1. Blend the cucumbers and celery into the water first. This will create a good liquid base that will make it easier to blend in all the other, rougher veggies. (You can use a wooden spoon to pre-mix the rougher vegetables into pre-existing liquid in order to ease the process.) 2. Be easy on your blender, especially if you don't have a Vitamix. Use the ice-chop/pulse button to break things up before testing the higher settings. 3. Don't overfill your blender. If you get it more than 2/3 full (unless you are making a very water-y smoothie), you will definitely end up with green juice flying around. 4. Make your smoothies on the thick side for easy conservation. Add lemon/lime/apple cider vinegar and extra water just before eating, to make the texture more drinkable.

recipe: purple cabbage summer slaw

When the weather heats up, I prefer to spend as little time slaving over a hot stove as possible. And when I've got a bunch of people to feed, I prefer quick, easy recipes that can sit worry-free in the sun. I came up with this colorful slaw last summer, when my mom happened to have nothing but half a head of cabbage and a well-stocked pantry/freezer to pull from. It has since become one of my family's go-to beach day eats.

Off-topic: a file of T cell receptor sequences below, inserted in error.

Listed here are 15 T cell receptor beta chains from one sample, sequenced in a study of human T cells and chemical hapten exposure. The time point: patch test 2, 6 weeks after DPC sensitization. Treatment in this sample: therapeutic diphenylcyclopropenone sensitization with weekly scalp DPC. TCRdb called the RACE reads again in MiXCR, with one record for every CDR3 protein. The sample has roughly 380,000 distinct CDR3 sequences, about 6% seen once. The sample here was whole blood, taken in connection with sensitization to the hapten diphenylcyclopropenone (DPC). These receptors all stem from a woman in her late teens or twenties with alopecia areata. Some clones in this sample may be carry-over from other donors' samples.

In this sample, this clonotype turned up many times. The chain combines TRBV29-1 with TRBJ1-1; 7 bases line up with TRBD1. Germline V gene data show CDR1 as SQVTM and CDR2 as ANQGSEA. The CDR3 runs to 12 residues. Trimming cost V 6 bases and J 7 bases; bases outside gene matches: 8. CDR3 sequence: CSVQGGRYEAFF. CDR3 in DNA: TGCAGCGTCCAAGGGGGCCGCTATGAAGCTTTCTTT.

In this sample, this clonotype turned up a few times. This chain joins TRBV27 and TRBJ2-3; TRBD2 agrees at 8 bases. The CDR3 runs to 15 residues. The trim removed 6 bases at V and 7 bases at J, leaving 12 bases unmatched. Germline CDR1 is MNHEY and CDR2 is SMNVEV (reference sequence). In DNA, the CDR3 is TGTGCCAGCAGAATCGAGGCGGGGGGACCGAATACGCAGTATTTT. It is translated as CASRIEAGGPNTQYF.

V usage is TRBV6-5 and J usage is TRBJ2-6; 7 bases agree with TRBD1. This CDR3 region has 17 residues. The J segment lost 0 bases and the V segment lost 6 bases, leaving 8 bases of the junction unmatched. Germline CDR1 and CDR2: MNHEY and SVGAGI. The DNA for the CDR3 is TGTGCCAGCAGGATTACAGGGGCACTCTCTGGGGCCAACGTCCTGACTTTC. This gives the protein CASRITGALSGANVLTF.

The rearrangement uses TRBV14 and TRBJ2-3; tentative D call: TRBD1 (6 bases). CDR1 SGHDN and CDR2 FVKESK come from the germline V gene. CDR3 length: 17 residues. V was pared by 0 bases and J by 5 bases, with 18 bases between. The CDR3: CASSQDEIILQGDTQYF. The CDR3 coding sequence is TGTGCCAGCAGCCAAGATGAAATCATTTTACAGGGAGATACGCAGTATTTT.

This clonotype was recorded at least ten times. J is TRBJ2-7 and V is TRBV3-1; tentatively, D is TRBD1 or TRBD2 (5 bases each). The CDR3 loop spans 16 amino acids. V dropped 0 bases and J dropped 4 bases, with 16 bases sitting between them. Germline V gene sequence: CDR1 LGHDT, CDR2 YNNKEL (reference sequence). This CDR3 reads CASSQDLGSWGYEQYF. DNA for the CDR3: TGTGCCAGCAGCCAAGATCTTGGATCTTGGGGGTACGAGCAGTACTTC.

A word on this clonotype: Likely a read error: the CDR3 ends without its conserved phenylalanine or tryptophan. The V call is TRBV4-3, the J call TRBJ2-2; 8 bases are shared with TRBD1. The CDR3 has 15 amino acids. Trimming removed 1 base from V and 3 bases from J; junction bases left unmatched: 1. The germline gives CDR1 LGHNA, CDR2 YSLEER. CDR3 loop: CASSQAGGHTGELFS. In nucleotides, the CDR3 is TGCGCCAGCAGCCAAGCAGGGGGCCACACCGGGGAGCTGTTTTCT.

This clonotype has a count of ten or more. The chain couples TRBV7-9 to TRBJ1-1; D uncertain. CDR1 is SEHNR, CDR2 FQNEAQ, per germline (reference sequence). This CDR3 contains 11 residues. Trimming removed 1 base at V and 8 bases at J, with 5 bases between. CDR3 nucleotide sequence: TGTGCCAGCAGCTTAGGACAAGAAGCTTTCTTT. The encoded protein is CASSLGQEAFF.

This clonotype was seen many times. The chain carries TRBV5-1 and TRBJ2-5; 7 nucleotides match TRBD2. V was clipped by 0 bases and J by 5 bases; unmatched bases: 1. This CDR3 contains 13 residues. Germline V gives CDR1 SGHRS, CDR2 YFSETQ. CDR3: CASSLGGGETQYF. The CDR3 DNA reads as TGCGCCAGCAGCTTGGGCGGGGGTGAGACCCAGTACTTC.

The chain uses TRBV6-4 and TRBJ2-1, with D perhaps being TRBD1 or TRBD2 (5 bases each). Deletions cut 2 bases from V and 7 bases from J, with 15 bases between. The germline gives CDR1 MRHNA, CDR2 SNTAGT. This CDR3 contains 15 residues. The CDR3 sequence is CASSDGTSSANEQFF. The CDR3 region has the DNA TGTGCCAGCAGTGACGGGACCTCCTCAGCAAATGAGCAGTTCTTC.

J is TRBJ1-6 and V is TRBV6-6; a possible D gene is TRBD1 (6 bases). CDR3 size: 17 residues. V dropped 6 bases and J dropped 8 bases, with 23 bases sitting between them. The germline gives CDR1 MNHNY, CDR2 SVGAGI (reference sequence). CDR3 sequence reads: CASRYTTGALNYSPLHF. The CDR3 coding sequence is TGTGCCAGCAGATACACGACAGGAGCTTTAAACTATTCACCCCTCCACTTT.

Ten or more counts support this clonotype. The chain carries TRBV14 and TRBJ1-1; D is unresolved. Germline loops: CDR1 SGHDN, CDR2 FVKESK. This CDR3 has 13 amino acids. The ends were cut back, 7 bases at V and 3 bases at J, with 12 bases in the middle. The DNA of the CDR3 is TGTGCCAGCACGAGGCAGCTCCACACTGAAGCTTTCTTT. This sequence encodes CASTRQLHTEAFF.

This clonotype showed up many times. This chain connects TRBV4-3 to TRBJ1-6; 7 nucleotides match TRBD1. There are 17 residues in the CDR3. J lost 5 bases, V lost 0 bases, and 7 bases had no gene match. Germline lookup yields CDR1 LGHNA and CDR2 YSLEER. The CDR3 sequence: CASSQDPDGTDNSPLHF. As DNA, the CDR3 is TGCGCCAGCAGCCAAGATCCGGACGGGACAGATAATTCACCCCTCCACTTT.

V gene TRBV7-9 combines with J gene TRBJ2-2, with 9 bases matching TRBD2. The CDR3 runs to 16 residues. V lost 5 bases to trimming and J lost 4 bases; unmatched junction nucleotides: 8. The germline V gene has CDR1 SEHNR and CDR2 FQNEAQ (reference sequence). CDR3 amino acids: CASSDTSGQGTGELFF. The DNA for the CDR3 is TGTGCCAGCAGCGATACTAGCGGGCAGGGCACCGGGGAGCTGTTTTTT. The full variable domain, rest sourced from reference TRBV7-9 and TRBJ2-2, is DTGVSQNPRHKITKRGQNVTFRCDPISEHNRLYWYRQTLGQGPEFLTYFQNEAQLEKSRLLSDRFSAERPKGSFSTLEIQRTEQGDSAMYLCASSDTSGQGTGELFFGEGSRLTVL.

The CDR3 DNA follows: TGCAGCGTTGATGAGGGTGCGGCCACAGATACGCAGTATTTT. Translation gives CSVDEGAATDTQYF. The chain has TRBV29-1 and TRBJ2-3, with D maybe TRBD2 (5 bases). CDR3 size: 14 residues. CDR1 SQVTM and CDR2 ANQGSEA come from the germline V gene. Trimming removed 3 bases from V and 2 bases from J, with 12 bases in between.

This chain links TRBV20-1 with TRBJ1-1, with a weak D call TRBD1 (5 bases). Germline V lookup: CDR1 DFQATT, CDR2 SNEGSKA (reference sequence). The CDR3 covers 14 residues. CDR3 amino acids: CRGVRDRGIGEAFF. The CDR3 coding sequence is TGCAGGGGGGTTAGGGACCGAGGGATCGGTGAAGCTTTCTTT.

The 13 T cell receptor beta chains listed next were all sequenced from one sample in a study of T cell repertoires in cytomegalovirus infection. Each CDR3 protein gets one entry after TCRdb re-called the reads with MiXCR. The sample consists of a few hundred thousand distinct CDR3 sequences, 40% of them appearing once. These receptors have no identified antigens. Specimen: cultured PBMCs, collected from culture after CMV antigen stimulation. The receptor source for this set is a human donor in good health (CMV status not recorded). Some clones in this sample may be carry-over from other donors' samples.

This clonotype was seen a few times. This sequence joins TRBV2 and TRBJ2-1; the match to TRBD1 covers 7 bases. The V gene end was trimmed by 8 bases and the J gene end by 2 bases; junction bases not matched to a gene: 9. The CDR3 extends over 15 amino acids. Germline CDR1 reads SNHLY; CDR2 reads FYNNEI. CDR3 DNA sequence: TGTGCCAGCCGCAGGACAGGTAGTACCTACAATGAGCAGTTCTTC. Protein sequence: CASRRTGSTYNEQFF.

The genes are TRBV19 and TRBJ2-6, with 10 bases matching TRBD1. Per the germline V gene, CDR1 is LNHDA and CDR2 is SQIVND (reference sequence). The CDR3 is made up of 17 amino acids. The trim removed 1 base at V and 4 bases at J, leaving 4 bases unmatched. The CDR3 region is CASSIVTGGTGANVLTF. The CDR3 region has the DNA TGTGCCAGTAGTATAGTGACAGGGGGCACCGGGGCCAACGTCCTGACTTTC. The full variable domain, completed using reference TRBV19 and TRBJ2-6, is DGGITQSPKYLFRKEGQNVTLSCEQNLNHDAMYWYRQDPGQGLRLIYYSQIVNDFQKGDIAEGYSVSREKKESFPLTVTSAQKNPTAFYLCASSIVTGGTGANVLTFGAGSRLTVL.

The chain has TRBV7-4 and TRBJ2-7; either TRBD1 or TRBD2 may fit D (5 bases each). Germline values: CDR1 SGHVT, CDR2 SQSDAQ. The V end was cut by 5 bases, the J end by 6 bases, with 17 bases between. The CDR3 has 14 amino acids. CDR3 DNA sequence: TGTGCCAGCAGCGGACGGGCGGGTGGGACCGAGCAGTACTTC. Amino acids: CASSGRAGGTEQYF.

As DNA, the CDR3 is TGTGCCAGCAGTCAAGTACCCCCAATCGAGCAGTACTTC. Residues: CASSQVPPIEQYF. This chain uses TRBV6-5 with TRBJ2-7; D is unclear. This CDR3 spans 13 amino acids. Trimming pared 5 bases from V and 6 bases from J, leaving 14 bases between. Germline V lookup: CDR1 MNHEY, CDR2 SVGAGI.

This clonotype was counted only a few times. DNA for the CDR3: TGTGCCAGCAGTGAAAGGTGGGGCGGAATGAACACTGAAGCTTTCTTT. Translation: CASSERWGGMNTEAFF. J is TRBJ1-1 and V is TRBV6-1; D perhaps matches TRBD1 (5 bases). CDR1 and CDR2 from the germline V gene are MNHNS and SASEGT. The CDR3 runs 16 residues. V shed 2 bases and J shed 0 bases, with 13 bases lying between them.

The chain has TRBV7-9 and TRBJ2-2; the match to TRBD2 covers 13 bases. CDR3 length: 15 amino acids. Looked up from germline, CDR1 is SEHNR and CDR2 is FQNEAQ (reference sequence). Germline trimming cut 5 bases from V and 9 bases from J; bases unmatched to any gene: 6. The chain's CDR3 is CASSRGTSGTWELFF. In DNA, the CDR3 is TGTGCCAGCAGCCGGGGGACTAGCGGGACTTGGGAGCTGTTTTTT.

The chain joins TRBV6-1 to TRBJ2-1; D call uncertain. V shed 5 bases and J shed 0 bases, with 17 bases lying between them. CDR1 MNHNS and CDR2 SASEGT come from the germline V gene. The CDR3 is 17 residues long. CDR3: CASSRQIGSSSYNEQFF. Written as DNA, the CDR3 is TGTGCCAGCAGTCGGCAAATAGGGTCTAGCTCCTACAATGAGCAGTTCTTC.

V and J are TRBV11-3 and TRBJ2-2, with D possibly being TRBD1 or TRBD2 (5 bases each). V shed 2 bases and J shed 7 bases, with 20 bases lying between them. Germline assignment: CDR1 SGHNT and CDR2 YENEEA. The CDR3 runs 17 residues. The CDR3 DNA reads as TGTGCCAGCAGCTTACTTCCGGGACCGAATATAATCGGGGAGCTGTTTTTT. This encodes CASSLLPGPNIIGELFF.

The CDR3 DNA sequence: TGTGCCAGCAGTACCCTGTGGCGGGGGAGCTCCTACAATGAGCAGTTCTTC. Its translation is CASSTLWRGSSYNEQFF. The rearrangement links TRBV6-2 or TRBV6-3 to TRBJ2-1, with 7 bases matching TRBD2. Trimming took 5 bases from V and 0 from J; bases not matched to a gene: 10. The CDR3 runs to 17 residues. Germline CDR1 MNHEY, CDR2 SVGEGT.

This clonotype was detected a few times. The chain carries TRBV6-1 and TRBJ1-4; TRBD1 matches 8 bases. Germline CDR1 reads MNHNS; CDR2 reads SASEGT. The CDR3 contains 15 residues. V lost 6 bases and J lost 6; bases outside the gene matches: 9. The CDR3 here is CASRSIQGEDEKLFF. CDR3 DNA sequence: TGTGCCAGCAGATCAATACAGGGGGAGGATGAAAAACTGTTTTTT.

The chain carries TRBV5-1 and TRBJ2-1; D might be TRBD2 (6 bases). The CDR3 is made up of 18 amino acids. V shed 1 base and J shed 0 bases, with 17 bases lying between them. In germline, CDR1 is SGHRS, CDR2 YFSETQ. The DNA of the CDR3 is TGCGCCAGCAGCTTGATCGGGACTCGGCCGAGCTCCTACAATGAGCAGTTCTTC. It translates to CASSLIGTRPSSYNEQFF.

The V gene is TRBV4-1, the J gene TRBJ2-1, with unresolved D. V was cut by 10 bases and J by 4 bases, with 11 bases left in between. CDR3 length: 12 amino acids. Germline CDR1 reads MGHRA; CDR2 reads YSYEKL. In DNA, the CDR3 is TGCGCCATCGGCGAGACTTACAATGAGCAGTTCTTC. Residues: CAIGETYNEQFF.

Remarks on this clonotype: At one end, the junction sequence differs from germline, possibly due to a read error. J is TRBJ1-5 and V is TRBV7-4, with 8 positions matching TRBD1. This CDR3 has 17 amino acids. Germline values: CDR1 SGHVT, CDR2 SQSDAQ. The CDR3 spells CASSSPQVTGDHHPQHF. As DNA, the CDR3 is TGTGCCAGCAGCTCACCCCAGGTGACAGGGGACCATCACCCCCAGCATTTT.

Purple Cabbage Summer Slaw

  • 1 head of purple cabbage (medium sized)
  • 1.5 cups of frozen peas
  • 1 cup of shelled, frozen edamame
  • 1/3 cup dried cranberries
  • 1/3 cup golden raisins
  • Dressing:
    • 1/2 cup apple cider vinegar
    • 1/3 cup olive oil
    • 2 tsp honey
    • 1 tbsp whole grain mustard
    • 1/4 tsp salt (or to taste)
    • 1/2 tsp pepper (or to taste)
  • Optional:
    • sunflower seeds
    • pumpkin seeds (pepitas)
  1. Wash and de-core cabbage. Shred in food processor, or finely chop by hand.
  2. In a large bowl, mix peas, edamame, dried cranberries and golden raisins with cabbage.
  3. Mix together vinegar, oil, honey, mustard, salt and pepper. Pour over slaw and mix well.
  4. Let sit until peas and edamame are properly defrosted (10-15 minutes).
  5. Top with seeds and serve.
Notes You can also serve this slaw over mixed greens (pictured) as a light, but filling, vegetarian salad.

eater's digest: natural gourmet institute